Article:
Scandinavian music has always been considered of a caliber of its own – strong melodies, fantastic artists and always several steps ahead of the rest of the world sonically.
The Sounds are a prime example of this – a forward-thinking rock band from the climes of Sweden who aren’t afraid to make their records full of pop sensibilities and genre shifts. Their latest album Weekend has just emerged and continues the trend of strong records from the quintet.
Lead single “Shake Shake Shake” is a rousing start to the album with a strong, punchy and catchy chorus that is sure to draw you right into the record. Fortunately this sense of power and strength continues through the album – following song “Take It The Wrong Way” is a fierce rock tune with a soaring chorus and album standout “Outlaw” is an anthemic and upbeat electronic-rock song.
The entire album seems to be somewhat influenced by the ’80s, although this is not necessarily a bad thing at all. Several songs seem almost to have been plucked from the heyday of the ’80s, with “Hurt The Ones I Love” the poppiest song on the album and a melodic treat that sounds very similar to the work of modern-day band Chairlift or pop-rock pioneers The Go-Go’s.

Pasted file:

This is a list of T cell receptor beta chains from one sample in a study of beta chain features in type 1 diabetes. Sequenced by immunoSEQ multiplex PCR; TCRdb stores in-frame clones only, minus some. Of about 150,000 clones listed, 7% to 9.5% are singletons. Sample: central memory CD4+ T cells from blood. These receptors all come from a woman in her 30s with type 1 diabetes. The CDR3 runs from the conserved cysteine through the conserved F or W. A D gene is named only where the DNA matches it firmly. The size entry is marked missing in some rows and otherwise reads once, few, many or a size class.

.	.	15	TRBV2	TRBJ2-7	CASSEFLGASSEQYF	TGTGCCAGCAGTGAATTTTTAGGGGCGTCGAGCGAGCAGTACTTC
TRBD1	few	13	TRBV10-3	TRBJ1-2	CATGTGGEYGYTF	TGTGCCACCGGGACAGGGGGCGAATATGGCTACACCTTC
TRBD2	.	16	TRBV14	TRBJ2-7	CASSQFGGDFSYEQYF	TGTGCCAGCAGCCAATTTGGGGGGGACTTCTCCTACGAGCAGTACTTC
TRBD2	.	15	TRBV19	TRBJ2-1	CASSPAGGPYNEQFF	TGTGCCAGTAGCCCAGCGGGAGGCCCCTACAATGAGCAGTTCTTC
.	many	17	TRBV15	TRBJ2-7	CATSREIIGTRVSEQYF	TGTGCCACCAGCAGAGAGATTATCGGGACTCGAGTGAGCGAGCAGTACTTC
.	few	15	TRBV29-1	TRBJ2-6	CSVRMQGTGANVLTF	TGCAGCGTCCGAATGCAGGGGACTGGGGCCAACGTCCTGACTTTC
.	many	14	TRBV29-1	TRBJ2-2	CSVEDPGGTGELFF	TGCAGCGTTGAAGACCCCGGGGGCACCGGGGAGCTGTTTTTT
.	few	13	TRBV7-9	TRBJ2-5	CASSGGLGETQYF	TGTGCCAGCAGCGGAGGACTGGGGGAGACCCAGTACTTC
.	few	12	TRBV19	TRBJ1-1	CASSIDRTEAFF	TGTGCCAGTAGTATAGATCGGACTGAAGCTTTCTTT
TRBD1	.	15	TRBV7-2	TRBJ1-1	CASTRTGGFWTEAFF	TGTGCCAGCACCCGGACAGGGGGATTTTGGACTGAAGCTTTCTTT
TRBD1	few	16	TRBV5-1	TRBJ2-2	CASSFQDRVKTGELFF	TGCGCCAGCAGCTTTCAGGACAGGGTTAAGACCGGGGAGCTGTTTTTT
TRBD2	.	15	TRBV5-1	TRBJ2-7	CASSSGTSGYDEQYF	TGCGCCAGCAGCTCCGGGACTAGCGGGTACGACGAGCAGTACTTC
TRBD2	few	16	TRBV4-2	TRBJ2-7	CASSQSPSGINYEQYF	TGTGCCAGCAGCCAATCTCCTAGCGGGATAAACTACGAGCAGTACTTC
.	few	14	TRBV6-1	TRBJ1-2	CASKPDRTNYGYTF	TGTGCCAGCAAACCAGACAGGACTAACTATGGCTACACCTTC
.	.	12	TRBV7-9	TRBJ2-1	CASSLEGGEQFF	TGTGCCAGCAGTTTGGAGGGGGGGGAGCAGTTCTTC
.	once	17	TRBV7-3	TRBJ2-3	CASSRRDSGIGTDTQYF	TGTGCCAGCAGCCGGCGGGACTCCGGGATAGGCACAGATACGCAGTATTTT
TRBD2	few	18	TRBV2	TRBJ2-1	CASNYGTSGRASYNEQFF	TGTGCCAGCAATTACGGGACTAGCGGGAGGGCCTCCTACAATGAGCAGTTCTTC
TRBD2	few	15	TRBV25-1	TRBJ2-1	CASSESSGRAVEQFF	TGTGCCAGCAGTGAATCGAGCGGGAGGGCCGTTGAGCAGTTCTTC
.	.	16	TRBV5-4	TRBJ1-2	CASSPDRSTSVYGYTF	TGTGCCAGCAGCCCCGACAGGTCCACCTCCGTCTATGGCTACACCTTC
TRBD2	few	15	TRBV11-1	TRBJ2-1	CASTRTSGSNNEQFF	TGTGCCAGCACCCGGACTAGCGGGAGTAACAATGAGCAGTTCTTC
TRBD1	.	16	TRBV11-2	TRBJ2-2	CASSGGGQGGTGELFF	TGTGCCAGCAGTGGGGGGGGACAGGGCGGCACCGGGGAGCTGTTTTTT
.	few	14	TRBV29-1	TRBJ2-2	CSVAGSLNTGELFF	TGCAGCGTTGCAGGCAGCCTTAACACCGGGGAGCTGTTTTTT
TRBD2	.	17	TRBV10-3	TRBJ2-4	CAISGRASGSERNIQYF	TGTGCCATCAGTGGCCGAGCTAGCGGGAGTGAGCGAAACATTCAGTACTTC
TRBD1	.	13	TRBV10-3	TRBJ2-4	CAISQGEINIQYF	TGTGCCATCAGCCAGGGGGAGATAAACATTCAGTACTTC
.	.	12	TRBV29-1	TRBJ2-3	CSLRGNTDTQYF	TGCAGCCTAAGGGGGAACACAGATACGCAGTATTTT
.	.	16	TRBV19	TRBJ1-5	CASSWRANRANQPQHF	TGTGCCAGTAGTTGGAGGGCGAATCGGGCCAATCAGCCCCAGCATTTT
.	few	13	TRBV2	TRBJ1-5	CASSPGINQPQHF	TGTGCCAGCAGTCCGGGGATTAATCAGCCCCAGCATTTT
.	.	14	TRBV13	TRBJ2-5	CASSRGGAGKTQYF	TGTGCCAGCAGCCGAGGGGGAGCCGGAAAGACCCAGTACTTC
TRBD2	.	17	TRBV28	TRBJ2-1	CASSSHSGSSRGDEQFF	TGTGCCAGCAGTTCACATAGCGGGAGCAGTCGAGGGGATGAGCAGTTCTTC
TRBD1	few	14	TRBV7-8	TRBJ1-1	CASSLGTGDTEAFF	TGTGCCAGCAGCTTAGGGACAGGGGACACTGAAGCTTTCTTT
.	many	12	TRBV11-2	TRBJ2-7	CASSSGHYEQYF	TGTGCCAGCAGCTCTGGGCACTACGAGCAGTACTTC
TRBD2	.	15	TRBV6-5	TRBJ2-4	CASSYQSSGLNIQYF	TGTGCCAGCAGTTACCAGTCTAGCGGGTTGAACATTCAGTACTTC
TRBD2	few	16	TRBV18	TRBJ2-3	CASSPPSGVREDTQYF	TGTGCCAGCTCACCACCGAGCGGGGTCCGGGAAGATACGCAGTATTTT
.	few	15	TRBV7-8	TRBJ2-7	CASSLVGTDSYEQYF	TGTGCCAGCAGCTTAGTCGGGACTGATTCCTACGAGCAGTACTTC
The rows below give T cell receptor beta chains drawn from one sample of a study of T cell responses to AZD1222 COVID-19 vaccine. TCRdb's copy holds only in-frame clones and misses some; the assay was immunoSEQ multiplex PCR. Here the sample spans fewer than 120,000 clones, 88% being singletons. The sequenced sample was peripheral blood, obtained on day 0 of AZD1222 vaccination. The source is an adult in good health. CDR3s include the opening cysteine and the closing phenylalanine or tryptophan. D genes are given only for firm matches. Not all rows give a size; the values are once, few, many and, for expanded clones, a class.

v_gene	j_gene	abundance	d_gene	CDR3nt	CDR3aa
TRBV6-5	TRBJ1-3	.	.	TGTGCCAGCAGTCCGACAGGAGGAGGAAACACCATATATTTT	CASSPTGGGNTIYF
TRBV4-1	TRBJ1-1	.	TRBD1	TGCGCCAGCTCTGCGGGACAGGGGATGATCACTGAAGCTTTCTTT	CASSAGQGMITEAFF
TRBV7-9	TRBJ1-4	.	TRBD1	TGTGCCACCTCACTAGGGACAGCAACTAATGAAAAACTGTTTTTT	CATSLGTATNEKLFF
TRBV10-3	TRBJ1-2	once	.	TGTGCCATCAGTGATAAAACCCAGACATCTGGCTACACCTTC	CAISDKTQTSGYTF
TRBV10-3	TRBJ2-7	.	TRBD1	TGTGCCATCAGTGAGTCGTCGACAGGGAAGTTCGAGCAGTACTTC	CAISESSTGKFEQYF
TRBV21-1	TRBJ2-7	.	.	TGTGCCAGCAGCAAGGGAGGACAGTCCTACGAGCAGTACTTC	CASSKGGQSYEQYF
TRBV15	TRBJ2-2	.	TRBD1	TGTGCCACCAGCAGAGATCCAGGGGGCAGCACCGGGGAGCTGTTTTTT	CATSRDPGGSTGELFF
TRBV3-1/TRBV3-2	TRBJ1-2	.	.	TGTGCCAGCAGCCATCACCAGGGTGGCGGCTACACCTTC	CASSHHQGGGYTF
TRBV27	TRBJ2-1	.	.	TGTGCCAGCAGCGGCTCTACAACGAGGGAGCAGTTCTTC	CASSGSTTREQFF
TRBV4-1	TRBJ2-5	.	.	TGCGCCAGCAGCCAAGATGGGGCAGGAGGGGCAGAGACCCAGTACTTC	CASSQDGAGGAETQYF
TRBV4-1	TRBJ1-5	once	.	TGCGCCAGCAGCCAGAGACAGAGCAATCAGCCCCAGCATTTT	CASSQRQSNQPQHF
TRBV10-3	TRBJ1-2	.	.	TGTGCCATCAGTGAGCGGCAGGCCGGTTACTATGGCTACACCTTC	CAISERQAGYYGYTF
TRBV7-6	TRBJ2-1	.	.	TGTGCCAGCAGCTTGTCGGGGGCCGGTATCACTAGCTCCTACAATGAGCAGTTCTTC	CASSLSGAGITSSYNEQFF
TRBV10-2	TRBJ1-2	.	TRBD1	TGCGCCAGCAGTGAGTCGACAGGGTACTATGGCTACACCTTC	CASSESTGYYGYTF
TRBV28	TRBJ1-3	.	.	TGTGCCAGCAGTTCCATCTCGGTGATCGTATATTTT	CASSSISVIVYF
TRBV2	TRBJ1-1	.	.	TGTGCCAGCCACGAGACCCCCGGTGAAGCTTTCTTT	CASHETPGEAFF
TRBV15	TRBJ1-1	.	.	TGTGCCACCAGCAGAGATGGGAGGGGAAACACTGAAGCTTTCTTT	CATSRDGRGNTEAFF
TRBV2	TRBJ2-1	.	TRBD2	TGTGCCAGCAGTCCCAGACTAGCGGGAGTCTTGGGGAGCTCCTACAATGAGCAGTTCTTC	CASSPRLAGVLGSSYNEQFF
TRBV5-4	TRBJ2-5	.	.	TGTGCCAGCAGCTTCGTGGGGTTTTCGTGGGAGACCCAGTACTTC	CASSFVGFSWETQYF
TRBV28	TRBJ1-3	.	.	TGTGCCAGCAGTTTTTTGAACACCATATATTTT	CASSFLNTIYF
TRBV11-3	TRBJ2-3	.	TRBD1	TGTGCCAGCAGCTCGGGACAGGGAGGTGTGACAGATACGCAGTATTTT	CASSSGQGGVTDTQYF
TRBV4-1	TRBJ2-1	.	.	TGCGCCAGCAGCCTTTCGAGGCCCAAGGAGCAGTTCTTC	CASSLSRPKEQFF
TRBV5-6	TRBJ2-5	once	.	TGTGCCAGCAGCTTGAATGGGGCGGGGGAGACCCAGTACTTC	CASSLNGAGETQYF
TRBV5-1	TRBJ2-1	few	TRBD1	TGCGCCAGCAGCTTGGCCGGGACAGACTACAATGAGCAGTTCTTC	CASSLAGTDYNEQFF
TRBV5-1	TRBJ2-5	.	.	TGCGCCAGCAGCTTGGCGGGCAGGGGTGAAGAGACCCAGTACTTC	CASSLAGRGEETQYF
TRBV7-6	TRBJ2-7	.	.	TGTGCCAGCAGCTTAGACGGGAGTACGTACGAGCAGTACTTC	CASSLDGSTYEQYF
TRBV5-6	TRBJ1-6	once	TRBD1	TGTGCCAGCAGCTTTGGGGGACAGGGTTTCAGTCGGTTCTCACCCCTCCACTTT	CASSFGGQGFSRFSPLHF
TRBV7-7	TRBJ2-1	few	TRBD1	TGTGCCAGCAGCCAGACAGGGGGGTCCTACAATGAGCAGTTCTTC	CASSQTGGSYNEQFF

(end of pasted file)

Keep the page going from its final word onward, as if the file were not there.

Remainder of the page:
“Too Young to Die” and “Panic” are both other songs that have big ’80s influences – the former is an uplifting dancefloor tune that is full of 80s-style synths and guitars, and evokes the memory of The Sounds’ most well-known song “Something to Die For” (check the Scream 4 soundtrack for that anthemic tune). The latter, meanwhile, is an invitingly cinematic offering that sounds removed from a movie soundtrack of its own with its dramatic violins and pounding drums. Think something that could have been on a less intense ‘Blade Runner’, perhaps.
Largely the album is full of these more joyous moments as evoked by its freewheeling title – “Animal” is an MGMT-sounding country song with catchy electronic synths and an equally attractive handclaps bassline while perhaps my favourite song (though it’s hard to pin down) is the upbeat, fast-paced and enjoyable duet “Emperor” (between frontwoman Maja Ivarsson and her fellow bandmate). Album closer “Young and Wild” comes a close second however, employing some calypso beats and transforming their pop-rock formula into an effervescent and irreverent way to close the album.
Not every song is a hit or even a joyful tune – the title track itself is a subdued and emotional midtempo guitar ballad that sounds like it could have been a cut off the last Natalia Kills album and “Great Day” is just country-flavored filler.
Despite this, it’s another solid, well-polished and well-performed collection of cuts from the band and full of fantastic rock songs further north than most listeners are used to. Give The Sounds a try and I promise you’ll be checking out their back catalog almost immediately.